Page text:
It’s a smart choice in a lot of ways, because slasher-film heroes are often deadly dull and little more than a collection of traits designed to fit an archetype. Taylor, on the other hand, is a far more interesting creation – a sadist with some odd nationalist tendencies who finds the isolation of the outback provides the perfect locale to go a little (okay, a lot) crazy.
While some feel that the latter stage of the film bogs down for an odd slasher-esque version of Who Wants to be a Millionaire?, I actually thought the segment was intriguing. It’s set up as a standard Hostel-esque torture sequence, but there’s a lot of tension in the way the scenes are staged. Plus, it gives us another opportunity to really get to know what Taylor’s about.
As the sequel maxim dictates, everything has to be bigger, gorier and more extreme in a follow-up film – and Wolf Creek 2 is no exception. The gore is more pronounced (again, the opening head explosion is pretty great), Taylor’s psychosis is darker (the final act gives us a good look at his lair), and even the humor is more abundant. It seems at least a little odd to see so much humor in a film like Wolf Creek 2, but it works. Taylor is funny in a very gallows sort of way – and he never crosses the line that Freddy did in the Elm Street films. Taylor makes you laugh – often nervously, because you know something bad is coming.
McLean’s script is not without some minor issues – there are moments where things happen in an illogical sort of way (if you’re driving a Jeep, being chased by a tractor trailer, why not just go offroad where the semi won’t be able to follow you?), but horror films have been having characters do stupid things since the birth of the form, so it’s not entirely fair to rail on this film for following the status quo. Just be aware that your willing suspension of disbelief will get a decent workout at a few junctures.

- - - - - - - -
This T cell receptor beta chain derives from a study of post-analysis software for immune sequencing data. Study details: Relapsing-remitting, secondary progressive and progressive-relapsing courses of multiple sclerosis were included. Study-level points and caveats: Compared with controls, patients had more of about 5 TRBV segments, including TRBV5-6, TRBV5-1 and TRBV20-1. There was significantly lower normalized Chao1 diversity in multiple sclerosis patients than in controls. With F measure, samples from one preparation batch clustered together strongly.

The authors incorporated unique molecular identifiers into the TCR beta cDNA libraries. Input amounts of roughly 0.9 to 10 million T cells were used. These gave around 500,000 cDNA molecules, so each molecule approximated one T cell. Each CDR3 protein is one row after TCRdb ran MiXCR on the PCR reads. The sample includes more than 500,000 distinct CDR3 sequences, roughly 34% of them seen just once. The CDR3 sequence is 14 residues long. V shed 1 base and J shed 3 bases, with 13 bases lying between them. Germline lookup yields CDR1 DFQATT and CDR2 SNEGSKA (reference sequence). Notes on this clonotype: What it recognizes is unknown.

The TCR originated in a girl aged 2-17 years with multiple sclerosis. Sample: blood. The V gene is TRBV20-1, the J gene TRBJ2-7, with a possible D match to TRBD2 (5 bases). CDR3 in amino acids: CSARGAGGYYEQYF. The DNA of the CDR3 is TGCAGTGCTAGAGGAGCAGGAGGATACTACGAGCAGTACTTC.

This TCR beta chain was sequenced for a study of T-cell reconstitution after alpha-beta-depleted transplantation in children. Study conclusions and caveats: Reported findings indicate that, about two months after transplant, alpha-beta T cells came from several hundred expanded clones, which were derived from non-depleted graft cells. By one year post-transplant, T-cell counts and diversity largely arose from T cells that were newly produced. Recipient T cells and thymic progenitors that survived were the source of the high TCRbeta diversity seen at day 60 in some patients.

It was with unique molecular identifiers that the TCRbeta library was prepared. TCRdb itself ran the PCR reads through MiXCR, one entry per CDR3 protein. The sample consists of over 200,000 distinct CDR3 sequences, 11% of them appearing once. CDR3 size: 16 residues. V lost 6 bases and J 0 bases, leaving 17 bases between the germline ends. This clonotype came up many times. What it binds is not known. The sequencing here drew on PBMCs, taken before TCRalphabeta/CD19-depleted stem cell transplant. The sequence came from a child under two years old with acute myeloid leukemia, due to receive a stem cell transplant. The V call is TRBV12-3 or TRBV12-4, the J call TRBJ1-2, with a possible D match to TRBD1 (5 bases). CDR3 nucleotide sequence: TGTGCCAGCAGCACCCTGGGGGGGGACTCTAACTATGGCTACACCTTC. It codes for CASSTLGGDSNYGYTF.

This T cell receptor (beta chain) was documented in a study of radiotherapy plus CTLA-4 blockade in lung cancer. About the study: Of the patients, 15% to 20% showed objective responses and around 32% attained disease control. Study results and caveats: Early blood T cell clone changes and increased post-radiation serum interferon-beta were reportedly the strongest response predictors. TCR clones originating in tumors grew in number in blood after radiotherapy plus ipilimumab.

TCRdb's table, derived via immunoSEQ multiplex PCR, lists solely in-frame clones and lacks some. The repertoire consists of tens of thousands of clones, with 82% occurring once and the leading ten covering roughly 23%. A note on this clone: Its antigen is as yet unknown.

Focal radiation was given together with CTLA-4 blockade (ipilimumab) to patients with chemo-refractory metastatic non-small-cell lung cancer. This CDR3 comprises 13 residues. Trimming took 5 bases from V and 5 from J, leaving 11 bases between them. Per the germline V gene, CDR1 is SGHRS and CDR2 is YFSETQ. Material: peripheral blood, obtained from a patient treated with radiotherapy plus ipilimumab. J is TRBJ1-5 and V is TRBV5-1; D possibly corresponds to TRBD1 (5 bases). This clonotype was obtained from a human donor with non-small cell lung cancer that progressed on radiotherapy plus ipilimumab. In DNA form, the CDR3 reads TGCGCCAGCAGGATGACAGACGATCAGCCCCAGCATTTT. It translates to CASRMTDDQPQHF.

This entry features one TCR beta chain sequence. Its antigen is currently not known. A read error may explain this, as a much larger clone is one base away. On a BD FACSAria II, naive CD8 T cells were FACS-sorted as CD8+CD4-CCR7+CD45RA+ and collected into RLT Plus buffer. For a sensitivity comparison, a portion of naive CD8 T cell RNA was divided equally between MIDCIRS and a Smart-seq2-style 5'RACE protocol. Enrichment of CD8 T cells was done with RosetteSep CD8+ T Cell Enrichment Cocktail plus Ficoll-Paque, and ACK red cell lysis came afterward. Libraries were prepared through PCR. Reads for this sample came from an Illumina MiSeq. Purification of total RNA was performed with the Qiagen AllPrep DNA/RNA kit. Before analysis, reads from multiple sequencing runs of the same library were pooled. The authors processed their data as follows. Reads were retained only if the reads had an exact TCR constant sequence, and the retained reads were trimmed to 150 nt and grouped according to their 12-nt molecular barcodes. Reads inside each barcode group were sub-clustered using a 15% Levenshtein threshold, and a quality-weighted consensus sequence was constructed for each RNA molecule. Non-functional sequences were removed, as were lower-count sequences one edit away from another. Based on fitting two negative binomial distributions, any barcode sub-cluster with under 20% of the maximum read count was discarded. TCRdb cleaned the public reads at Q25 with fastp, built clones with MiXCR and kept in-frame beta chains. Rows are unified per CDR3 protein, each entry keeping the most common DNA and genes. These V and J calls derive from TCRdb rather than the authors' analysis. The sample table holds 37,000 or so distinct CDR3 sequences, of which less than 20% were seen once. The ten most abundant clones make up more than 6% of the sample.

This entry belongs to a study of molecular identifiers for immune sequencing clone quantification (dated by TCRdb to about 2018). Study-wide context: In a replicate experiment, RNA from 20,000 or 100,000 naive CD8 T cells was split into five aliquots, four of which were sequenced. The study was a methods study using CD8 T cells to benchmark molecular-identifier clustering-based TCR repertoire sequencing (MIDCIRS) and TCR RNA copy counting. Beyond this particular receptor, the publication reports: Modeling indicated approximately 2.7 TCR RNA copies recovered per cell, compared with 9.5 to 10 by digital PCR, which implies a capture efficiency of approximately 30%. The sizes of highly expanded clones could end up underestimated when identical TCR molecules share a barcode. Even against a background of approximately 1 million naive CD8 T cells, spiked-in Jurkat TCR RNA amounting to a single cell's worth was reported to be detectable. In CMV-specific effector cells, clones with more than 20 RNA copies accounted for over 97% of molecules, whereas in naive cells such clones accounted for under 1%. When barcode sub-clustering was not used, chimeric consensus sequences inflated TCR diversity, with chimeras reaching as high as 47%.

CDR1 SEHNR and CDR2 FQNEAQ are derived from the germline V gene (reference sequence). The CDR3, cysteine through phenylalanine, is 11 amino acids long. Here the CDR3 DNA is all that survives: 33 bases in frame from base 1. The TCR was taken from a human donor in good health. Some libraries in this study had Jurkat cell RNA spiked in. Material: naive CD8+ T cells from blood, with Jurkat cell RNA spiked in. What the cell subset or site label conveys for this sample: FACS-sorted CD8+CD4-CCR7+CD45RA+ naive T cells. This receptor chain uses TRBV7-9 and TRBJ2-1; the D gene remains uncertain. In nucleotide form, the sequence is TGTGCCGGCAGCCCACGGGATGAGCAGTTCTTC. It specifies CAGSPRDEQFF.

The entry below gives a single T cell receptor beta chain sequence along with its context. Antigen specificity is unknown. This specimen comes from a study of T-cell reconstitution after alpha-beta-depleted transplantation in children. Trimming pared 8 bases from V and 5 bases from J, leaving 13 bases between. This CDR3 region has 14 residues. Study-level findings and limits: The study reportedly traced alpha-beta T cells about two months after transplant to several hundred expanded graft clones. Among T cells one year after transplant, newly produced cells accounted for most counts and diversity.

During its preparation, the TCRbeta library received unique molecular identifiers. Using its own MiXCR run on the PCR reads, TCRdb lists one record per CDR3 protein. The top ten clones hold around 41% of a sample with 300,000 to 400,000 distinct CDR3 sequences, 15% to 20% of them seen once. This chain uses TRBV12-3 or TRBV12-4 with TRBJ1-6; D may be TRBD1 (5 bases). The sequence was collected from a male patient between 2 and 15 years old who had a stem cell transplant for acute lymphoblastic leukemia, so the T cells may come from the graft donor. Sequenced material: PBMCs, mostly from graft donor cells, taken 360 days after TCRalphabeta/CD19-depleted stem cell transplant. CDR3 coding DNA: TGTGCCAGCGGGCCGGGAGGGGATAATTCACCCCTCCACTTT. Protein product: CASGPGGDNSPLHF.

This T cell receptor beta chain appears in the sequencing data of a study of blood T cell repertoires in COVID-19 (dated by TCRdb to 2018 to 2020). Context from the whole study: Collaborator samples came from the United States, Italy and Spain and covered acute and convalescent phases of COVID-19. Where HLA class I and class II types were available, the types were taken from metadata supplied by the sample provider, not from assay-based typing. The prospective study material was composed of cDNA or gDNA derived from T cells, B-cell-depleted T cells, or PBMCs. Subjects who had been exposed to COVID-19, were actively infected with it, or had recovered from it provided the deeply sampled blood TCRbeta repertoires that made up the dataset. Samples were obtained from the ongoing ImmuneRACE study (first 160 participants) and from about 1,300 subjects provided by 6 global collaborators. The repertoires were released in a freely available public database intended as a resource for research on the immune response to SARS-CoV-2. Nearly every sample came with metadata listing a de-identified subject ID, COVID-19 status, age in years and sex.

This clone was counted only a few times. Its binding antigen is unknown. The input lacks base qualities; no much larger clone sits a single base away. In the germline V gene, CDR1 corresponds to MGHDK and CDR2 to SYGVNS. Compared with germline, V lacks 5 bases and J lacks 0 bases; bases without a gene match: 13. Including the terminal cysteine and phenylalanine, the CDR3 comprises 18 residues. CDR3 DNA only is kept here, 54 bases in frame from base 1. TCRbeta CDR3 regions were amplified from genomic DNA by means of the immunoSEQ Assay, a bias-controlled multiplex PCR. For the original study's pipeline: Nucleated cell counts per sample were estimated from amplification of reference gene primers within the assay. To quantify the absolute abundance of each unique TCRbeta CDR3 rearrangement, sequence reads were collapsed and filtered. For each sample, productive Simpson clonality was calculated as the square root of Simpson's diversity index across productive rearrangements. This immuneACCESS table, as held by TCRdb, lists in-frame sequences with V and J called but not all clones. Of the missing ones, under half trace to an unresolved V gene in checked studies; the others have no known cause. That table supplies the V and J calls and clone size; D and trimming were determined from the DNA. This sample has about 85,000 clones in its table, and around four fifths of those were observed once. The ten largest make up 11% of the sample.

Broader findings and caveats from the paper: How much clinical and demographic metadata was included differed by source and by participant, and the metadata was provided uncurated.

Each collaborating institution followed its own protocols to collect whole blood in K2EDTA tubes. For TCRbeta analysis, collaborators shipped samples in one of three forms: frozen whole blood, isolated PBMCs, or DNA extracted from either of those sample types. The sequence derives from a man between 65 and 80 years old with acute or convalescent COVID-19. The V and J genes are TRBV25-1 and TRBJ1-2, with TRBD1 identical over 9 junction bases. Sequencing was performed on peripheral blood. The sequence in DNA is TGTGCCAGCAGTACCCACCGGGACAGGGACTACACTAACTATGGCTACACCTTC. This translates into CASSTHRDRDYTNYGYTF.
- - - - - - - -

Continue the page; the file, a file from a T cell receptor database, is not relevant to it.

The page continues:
Despite the occasional lapse in narrative logic, Wolf Creek 2 is still a lot of fun, and a pretty decent sequel to one of the better horror films to emerge in the past 10 years. It’s doubtful that Mick’s latest adventure will win over those who didn’t enjoy the first film, but those who did like McLean’s earlier feature will almost assuredly find things to appreciate in this one. Now let’s just hope it doesn’t take another decade before we see a third entry in this series.
Horror on the Horizon
With summer approaching, this is normally the time of year where we forget about horror movies at the local multiplex. However, this summer has a few frights in store for genre fans, now that Hollywood realizes that people actually like scary movies when the AC is on.
The first week of May brings us the limited release of Mr. Jones – a film about a strange guy (the title character) who captures the attention of a husband and wife when he starts dragging his ominous looking art into the woods at night. That one’s only opening in L.A., but if you’re in SoCal, it might be worth a look.
Meanwhile, May 9 sees the limited theatrical debut of slasher musical Stage Fright. This one’s already available on VOD, but if you want to catch it on a big screen, check your local listings.
Horror on Home Video
May offers up lots of new titles, including a slew of classics on May 6. White Zombie, The Birds, and a whole bunch of Godzilla double features make their debuts on the first Tuesday of the month, and you’ll most likely want to snag all of them.
May 13 sees the arrival of two more classics from Scream! Factory – Evilspeak (starring cult favorite Clint Howard) and Final Exam. You’re gonna want both of those.
This is also the week where you can check out I, Frankenstein if you missed it in the theaters earlier this year – and judging from the box office numbers, most of you did.